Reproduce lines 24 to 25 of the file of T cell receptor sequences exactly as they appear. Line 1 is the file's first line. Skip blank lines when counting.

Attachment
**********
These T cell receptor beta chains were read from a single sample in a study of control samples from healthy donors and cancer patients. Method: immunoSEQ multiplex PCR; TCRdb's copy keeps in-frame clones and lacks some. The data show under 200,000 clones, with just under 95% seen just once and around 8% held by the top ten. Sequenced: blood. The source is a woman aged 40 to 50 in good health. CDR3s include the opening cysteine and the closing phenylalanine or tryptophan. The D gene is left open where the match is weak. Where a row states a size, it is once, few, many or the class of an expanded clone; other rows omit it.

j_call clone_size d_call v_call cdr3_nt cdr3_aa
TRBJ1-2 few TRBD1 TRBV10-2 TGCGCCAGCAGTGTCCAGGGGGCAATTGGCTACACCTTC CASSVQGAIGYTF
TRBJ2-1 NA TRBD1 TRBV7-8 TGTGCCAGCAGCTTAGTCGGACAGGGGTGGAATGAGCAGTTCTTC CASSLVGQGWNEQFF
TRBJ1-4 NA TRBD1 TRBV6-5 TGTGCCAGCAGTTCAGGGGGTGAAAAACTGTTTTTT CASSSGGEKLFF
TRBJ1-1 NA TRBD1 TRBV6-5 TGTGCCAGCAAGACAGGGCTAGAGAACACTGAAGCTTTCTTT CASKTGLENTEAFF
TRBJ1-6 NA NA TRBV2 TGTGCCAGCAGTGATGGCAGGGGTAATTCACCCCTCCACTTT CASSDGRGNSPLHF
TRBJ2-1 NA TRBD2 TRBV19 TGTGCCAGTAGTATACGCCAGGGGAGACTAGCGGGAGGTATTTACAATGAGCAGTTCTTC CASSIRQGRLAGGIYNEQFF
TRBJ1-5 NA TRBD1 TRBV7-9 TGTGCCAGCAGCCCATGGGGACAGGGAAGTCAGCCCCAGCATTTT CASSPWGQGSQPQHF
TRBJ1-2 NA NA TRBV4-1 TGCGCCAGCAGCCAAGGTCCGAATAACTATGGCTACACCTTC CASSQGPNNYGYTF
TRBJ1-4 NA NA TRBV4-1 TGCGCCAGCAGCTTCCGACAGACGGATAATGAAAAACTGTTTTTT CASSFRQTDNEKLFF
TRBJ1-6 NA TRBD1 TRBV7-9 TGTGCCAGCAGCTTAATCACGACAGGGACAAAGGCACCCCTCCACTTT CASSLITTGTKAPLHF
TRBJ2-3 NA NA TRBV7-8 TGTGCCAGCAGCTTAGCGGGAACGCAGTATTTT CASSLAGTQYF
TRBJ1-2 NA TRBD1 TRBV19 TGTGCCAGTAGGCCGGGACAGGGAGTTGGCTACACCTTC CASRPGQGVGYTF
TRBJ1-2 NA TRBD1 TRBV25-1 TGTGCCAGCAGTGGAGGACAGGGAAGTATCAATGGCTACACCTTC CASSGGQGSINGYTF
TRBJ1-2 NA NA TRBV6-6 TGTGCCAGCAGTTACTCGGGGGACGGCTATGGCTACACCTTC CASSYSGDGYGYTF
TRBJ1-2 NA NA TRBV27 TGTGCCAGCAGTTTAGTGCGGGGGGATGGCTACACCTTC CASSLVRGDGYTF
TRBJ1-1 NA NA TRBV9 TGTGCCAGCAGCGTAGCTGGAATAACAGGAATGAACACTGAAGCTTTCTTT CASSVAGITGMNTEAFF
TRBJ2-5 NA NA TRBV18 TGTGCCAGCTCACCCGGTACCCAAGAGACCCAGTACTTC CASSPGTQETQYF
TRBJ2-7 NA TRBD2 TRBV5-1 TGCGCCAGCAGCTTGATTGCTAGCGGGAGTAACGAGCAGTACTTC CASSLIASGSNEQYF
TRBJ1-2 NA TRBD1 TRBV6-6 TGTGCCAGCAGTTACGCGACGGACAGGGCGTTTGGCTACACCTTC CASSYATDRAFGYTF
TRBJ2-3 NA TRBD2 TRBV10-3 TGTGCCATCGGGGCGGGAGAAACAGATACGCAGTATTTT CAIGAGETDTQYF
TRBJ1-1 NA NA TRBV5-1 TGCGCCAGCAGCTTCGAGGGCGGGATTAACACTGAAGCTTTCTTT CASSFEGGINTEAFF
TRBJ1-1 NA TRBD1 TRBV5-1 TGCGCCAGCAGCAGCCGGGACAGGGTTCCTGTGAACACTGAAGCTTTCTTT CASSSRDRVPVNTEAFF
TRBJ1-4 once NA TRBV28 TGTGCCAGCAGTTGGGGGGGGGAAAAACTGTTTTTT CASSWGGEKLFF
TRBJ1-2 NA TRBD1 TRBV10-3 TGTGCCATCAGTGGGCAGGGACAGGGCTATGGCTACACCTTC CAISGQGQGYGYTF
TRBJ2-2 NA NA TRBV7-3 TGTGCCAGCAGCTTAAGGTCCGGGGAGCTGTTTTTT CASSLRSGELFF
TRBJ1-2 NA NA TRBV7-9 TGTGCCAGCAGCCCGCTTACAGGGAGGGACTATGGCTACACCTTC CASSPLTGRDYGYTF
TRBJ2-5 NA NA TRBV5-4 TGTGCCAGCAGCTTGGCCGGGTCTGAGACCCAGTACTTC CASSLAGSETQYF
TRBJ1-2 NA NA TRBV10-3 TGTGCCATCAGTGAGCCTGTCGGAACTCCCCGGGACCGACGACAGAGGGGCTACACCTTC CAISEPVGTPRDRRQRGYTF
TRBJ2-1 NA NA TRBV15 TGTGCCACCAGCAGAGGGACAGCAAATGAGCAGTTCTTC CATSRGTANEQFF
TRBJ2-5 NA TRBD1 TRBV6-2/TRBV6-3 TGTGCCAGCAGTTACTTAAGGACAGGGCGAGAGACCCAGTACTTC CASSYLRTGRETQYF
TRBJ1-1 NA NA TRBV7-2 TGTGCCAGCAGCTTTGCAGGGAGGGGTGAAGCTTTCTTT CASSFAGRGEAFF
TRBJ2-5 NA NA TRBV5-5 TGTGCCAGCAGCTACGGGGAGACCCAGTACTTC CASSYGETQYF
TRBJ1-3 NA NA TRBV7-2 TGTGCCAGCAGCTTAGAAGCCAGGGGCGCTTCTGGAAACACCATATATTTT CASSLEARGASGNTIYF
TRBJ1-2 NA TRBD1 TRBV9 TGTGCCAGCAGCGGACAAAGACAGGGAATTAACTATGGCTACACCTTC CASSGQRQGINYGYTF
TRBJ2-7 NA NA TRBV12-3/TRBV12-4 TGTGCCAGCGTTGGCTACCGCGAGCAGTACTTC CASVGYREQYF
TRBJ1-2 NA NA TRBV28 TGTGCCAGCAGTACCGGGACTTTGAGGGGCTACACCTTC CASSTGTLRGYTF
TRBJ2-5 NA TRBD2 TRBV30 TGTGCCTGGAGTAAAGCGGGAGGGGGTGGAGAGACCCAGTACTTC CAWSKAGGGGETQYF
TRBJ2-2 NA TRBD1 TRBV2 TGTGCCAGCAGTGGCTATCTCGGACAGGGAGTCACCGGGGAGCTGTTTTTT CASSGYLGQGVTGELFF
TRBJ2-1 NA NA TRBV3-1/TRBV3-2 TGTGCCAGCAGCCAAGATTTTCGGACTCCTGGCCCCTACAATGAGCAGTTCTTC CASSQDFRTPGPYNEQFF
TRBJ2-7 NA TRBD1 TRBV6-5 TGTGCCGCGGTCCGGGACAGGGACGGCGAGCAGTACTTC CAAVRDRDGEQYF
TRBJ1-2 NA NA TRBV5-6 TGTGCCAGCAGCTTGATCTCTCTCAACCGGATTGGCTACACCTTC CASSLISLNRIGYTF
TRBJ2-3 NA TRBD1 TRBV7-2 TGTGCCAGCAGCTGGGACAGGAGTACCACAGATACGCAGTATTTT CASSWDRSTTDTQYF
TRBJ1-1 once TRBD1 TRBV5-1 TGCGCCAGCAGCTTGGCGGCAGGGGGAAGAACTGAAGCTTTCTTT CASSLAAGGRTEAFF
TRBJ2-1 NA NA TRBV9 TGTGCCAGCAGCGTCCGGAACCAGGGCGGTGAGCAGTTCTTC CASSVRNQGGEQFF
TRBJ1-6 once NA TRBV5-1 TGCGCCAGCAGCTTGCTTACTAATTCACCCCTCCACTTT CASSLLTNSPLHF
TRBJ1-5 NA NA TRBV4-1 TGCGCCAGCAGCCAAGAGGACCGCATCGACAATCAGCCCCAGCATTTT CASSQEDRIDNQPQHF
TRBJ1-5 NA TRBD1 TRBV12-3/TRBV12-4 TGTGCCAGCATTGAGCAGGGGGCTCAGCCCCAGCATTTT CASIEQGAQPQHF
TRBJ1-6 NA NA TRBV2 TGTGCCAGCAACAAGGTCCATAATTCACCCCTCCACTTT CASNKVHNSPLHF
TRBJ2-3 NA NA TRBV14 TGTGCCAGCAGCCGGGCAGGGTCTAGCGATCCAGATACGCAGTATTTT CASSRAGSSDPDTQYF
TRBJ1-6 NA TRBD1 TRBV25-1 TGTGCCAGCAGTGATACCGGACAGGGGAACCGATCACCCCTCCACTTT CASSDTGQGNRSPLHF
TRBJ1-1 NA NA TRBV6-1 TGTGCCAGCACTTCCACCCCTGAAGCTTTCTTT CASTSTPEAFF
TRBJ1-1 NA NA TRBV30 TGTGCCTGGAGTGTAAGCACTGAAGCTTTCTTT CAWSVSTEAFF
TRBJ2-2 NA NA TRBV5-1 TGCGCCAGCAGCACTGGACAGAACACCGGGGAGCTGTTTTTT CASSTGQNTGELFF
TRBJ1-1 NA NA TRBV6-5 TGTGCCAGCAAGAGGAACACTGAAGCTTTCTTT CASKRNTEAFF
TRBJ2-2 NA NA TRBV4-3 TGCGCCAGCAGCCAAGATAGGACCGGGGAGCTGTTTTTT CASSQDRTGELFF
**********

TRBJ1-1 NA TRBD1 TRBV5-1 TGCGCCAGCAGCAGCCGGGACAGGGTTCCTGTGAACACTGAAGCTTTCTTT CASSSRDRVPVNTEAFF
TRBJ1-4 once NA TRBV28 TGTGCCAGCAGTTGGGGGGGGGAAAAACTGTTTTTT CASSWGGEKLFF